Lydia says that “most people are missing something that they need to succeed through uni and you’ve got to get it along the way…every student needs up skilling in some way, whether it’s personal…or academic.” She describes her “light bulb moment” as when herself and Dr Anna Moffat, also from the School of Psychology, ran an optional workshop on essay writing for first years in second semester, and the room they had booked overflowed with students. Lydia explains that there are many skills that students don’t even realise they are lacking until they reach second and third year, when they get feedback: “first year is made to be a bit simpler so people can master some basic skills, but in that, people can think they’re okay until they’re not okay. It’s important to know that whenever you reach that point, there is help available.” In recent years, Lydia has replaced the smaller and numerous tutorial classes that were originally in place, with larger workshops. These larger workshops are all taught by Lydia now so that first year students can have face-to-face contact with one academic staff member throughout all of first year, and teaching is consistent across classes. “In increasing the class sizes, however, a student’s anonymity is increased and the chance of them knowing anyone or being known themselves is reduced” Lydia explains. “The peer-mentoring program was introduced as a way of offsetting this as well as providing personal contact and a network of support at a more intimate level.”

When asked about the best quality a student can have through university, Lydia uses the term ‘stickability’. Stickability is a word she uses to describe sticking with it when things get tough, and being driven by one’s own curiosity and interest in learning. She says stickability is reflected in the students who are “almost a little bit happy with being imperfect in order to keeping learning and growing.” Lydia reports that the worst part of her job is trying to get the balance right in her workload: “I like thinking and breathing and sleeping and eating and doing things other than work [but] these things sometimes get squeezed out”. Lydia also mentions the bureaucratic difficulties that naturally come from working for a large organisation, and the emotional roller coaster ride of being a researcher as other challenges. She explains that being a researcher involves success and failure, so you have to learn to regulate your emotions. There are times when getting work done and getting published “feels really fantastic” and there are the low periods, when “studies don’t work, grants that you’ve put lots of time into get knocked back and there are papers you think are good get shredded.” Lydia’s research is focused on social psychology, particularly responses to committing transgressions including self-forgiveness, defensiveness, shame and self-punishment amongst a range of other topics centred on justice, emotions, and morality.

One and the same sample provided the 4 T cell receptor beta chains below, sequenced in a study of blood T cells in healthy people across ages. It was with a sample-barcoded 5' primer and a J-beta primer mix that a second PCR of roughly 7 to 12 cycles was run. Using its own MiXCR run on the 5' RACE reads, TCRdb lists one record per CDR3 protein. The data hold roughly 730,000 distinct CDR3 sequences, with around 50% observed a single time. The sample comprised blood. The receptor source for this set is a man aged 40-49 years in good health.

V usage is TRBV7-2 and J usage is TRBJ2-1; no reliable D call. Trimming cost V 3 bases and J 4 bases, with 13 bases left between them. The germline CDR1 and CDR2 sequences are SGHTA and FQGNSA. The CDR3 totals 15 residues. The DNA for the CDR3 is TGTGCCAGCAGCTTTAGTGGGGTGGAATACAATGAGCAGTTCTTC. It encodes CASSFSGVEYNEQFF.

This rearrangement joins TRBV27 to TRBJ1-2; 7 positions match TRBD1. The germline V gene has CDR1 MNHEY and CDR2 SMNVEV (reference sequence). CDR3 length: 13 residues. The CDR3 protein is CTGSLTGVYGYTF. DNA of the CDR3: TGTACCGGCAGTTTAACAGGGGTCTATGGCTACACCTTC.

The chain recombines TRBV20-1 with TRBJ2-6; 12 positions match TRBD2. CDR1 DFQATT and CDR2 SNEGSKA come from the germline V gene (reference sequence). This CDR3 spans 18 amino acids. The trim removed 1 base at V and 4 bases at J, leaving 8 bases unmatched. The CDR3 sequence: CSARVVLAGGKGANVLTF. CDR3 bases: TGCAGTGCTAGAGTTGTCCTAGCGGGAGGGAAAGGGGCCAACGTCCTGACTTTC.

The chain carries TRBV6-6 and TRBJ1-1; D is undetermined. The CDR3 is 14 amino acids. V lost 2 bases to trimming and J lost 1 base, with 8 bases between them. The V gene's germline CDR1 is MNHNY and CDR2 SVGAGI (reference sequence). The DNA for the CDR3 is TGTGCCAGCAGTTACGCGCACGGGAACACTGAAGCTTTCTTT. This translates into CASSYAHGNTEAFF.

Teaching is a nice balance to being a researcher: “research provides the intellectual stimulation, the challenge of problem solving, the reward of exploring an idea in depth, the fun of collaborating with others and coming up with neat experiments, but in teaching you feel like you’re having this practical, helpful impact on someone’s life…it’s really easy to help a student, it’s really hard to publish unpublishable data.”

Lydia reports that she wants teaching to be like a conversation. “I teach referencing and how to write an assignment and these are not the topics that necessarily thrill my life but that doesn’t mean it has to be boring or unengaging.” To Lydia, it’s about trying to make the subject relevant to students, finding how to reach each student who is listening and promoting their engagement. Along with teaching and working with research students at a collaborative level, Lydia also enjoys the autonomy, intellectual freedom and flexibility that comes with her university role. “It’s fantastic. It’s never boring – there’s always something more interesting you can look at.”

In her downtime, Lydia likes to socialise, cook, read, and binge watch television shows. “I just finished watching Pretty Little Liars. I got to the point where I binge watched it over two weeks, all four seasons, and by the end of season two I hated the show. I watched so much that I made myself sick on it. But I had to finish it. Not sure what that says about my personality.” P.S. She doesn’t recommend this as good example of quality TV or a useful way to spend your time.

Words by Jess Nicole